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This undated photo provided by the Texas Department of Criminal Justice shows Pedro Solis Sosa. Sosa, who has been on death row for killing a sheriff's deputy in 1983 near San Antonio, will serve life in prison instead after Texas' highest criminal court reduced his sentence Wednesday, May 3, 2017. (Texas Department of Criminal Justice via AP)
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Top Texas court reduces killer’s death sentence to life

This undated photo provided by the Texas Department of Criminal Justice shows Pedro Solis Sosa. Sosa, who has been on death row for killing a sheriff's deputy in 1983 near San Antonio, will serve life in prison instead after Texas' highest criminal court reduced his sentence Wednesday, May 3, 2017. (Texas Department of Criminal Justice via AP)

HOUSTON (AP) — A man on death row for abducting a sheriff’s deputy, keeping him handcuffed inside a patrol car trunk while demanding money from a bank and then killing the officer will serve life in prison instead after Texas’ highest criminal court reduced his sentence Wednesday.

The Texas Court of Criminal Appeals said executing 55-year-old Pedro Solis Sosa for the 1983 slaying would carry “an unacceptable risk” that his punishment would be unconstitutionally cruel because of his intellectual disabilities.

A life sentence for a 1983 capital murder means the defendant is eligible for parole after 20 years. Sosa has been in prison more than 30 years. It will be up to the Texas Board of Pardons and Paroles to decide whether Sosa ever is paroled.

“It’s been a long, hard-fought and contentious case,” Gerald Goldstein, one of Sosa’s attorneys, said. “It had terrible facts, but I think one of the real issues is that Texas seemed to be a state intent upon taking another life.”

Sosa’s trial court also recommended earlier that the sentence be reduced, and the appeals court in its decision Wednesday cited a March ruling from the U.S. Supreme Court in another Texas death row mental disability case. The appeals court’s presiding judge, Sharon Keller, dissented and another judge, Kevin Yeary, did not participate in Sosa’s case.

The Supreme Court held in 2002 that people convicted of murder who are intellectually disabled can’t be executed but gave states some discretion to decide how to determine intellectual disability. Since then, the justices have wrestled in several more recent cases about how much discretion to allow.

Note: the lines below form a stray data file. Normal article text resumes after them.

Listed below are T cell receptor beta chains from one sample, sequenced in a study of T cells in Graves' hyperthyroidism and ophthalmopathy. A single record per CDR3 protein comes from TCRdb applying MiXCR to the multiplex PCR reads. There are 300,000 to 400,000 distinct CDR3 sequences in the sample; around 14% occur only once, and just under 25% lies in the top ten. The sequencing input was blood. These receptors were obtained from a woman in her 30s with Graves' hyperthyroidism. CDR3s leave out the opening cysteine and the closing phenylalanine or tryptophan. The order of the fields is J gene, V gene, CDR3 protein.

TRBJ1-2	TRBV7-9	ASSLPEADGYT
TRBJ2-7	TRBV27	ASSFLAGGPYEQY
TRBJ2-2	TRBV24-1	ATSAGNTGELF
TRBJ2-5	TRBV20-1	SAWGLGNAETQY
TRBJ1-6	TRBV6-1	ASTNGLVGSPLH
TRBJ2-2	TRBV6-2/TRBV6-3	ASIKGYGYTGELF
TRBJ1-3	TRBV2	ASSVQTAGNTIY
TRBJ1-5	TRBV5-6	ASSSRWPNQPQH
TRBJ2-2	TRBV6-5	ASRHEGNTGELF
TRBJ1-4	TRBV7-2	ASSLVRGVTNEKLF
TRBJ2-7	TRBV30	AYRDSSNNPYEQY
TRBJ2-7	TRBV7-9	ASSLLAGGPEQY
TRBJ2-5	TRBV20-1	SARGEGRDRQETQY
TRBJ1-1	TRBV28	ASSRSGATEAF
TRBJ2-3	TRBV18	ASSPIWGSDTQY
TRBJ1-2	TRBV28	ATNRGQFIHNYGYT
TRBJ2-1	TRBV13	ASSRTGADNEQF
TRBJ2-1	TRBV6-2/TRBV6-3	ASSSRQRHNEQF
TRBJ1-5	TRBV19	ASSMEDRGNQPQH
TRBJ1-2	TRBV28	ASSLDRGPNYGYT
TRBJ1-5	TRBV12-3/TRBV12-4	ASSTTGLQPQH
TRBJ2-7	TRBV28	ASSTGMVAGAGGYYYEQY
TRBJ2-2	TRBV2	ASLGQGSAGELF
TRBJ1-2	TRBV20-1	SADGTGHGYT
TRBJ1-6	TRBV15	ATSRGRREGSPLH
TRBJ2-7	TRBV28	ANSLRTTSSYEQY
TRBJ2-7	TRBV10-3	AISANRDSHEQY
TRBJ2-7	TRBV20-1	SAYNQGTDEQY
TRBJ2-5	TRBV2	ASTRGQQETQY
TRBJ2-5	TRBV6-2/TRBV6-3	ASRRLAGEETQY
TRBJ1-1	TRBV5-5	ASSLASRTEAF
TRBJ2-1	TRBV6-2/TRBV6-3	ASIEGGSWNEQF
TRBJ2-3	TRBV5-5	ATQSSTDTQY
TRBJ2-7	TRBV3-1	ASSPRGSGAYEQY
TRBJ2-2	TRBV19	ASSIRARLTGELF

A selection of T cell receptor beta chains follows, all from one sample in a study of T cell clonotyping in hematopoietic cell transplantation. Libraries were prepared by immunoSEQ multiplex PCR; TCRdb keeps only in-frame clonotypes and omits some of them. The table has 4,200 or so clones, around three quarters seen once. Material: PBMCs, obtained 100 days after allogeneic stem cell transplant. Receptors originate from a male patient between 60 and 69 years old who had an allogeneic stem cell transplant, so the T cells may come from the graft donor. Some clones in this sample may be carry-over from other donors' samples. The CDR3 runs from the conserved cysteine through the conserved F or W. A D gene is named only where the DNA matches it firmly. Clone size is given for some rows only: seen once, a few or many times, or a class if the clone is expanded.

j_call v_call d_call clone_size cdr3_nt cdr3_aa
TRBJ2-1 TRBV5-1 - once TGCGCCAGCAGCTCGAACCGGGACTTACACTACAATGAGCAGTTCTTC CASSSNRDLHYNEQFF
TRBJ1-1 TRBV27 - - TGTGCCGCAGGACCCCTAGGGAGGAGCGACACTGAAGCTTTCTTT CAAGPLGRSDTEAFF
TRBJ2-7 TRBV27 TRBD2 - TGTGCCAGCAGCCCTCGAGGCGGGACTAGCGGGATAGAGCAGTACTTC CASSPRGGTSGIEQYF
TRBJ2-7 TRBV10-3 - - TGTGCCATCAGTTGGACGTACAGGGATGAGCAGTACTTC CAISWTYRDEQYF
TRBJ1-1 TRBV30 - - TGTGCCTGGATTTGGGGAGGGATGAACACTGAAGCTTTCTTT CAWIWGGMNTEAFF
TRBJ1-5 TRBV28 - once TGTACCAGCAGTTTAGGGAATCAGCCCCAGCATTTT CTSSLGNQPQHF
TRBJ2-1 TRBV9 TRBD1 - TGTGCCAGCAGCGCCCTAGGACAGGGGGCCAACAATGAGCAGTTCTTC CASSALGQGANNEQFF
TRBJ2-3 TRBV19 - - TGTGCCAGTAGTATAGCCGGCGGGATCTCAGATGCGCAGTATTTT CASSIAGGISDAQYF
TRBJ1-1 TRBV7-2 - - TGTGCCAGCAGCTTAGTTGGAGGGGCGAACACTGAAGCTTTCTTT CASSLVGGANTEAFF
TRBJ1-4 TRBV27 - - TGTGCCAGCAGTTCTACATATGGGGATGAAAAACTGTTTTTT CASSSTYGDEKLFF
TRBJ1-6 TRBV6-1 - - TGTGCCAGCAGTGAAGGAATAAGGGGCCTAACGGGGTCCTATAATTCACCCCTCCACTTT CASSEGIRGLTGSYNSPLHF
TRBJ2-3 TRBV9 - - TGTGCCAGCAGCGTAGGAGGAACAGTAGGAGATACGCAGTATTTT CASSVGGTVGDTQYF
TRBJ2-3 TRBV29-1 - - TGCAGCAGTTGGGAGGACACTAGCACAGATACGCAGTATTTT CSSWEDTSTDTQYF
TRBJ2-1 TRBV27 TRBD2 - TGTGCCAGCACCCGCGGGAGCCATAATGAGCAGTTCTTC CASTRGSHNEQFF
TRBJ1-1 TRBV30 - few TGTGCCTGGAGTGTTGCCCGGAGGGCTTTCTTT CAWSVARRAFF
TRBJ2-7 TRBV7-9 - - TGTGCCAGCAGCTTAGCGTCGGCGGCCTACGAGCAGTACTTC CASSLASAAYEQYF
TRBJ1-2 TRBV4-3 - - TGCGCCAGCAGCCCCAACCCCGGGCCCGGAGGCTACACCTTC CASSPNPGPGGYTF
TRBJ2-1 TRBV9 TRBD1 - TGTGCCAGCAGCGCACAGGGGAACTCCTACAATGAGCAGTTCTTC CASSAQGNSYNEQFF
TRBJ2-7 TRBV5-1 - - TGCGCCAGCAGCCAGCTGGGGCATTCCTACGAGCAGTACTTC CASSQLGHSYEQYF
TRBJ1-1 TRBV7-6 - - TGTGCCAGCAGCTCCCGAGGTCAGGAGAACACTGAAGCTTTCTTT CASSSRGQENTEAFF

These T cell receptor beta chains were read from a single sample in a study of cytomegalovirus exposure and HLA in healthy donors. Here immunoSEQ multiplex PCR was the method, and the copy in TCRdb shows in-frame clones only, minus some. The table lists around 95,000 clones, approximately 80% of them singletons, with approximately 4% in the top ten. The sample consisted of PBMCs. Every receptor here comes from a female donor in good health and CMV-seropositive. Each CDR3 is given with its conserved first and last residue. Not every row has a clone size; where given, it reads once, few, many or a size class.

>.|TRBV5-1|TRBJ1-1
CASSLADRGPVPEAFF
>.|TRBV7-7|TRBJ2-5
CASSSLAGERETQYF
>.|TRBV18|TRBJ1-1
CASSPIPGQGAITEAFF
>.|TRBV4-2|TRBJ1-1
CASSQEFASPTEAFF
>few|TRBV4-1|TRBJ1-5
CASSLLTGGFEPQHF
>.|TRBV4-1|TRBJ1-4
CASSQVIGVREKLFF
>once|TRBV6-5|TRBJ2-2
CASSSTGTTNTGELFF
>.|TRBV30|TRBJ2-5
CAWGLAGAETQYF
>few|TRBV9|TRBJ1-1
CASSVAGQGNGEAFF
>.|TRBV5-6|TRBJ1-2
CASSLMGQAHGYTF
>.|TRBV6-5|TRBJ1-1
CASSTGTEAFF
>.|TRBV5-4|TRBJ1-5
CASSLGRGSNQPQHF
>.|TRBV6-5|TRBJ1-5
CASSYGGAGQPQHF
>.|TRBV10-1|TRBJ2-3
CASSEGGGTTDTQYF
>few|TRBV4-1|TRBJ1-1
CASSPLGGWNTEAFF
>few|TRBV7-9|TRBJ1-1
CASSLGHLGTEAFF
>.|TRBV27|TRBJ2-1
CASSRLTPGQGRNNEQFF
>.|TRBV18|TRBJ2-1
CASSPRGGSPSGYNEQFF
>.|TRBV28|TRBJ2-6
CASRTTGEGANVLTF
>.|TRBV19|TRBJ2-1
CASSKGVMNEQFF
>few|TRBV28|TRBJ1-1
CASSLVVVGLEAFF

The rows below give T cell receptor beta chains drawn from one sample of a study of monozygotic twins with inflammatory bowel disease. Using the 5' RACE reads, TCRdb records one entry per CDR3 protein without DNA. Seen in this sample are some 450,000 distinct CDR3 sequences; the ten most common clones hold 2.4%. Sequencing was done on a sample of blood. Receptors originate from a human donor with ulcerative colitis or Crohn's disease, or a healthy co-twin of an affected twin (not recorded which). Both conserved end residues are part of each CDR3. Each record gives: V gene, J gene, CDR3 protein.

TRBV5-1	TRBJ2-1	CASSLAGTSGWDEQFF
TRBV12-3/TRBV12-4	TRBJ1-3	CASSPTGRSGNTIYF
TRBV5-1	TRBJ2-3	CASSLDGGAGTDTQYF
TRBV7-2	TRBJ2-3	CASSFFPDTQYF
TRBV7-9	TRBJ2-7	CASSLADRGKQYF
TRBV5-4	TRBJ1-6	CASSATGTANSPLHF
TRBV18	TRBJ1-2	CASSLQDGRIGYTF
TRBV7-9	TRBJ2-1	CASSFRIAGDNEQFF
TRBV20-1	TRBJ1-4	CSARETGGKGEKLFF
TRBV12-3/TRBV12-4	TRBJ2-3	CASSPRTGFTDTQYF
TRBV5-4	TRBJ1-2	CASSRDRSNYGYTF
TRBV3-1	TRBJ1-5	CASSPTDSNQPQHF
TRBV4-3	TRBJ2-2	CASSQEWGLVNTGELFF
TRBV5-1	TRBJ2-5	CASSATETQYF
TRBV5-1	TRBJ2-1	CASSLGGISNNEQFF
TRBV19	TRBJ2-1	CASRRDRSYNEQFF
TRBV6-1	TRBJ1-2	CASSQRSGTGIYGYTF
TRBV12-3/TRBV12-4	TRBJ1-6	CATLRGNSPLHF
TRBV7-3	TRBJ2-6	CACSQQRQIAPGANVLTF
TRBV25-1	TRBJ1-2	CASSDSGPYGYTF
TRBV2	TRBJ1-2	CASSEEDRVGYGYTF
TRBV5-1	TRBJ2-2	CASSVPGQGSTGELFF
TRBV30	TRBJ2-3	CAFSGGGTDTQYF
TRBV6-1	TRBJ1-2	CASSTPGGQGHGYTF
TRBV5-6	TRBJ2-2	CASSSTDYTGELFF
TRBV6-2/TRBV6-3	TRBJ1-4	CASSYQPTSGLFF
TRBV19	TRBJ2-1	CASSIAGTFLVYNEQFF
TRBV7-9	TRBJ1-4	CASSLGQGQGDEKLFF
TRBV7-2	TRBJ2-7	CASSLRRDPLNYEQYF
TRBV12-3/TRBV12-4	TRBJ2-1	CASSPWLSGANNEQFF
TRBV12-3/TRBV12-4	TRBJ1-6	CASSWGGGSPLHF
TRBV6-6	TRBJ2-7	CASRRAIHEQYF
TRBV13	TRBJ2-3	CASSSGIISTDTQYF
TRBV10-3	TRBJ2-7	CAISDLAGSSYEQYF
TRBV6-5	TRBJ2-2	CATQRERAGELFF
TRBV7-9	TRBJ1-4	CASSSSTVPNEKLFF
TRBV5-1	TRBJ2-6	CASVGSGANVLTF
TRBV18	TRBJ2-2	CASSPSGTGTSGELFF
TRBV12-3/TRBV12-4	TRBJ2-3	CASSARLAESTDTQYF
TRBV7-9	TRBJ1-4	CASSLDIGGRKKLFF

In March, the Supreme Court voted 5-3 in the case of Texas inmate Bobby James Moore, ruling that the Court of Criminal Appeals ignored current medical standards and required use of outdated criteria when it decided Moore isn’t mentally disabled.

Sosa’s lawyers also contended he was innocent in the November 1983 shooting death of 55-year-old Ollie Childress Jr., a deputy in South Texas’ Wilson County. The appeals court and the trial court both rejected that claim, however.

Sosa has been on death row since 1985 and has had at least three execution dates, most recently in 2006. Texas capital-case jurors didn’t get the sentencing option of life without parole until 2005.

Court records show Sosa and a nephew, Leroy Sosa Jr., abducted Childress on Nov. 4, 1983. They threw the handcuffed deputy into the trunk of his patrol car and drove to a bank where they demanded money. The men warned bank tellers that the deputy was in the trunk and would be killed if they failed to cooperate, according to the court records.

Sosa and his nephew fled with more than $51,000, and Childress was shot in the neck with his own .44-caliber pistol when the robbers switched cars, court records show.

After leaving in their own car, the pair returned to the wounded deputy’s car to wipe it clean of prints and found Childress still alive. At that point, the deputy was shot a second time in the neck, according to court records.

Pedro Sosa was arrested three months later. Leroy Sosa testified against his uncle, received a life term and remains in prison.

Pedro Sosa has said he was working at a San Antonio construction site at the time of the killing and that a confession to authorities was coerced.

“I couldn’t read or write,” he told The Associated Press in a 1999 interview. “All I can tell you is they forced me to sign a confession.

“I felt sorry for (the victim) but what can I do? I didn’t do it.”

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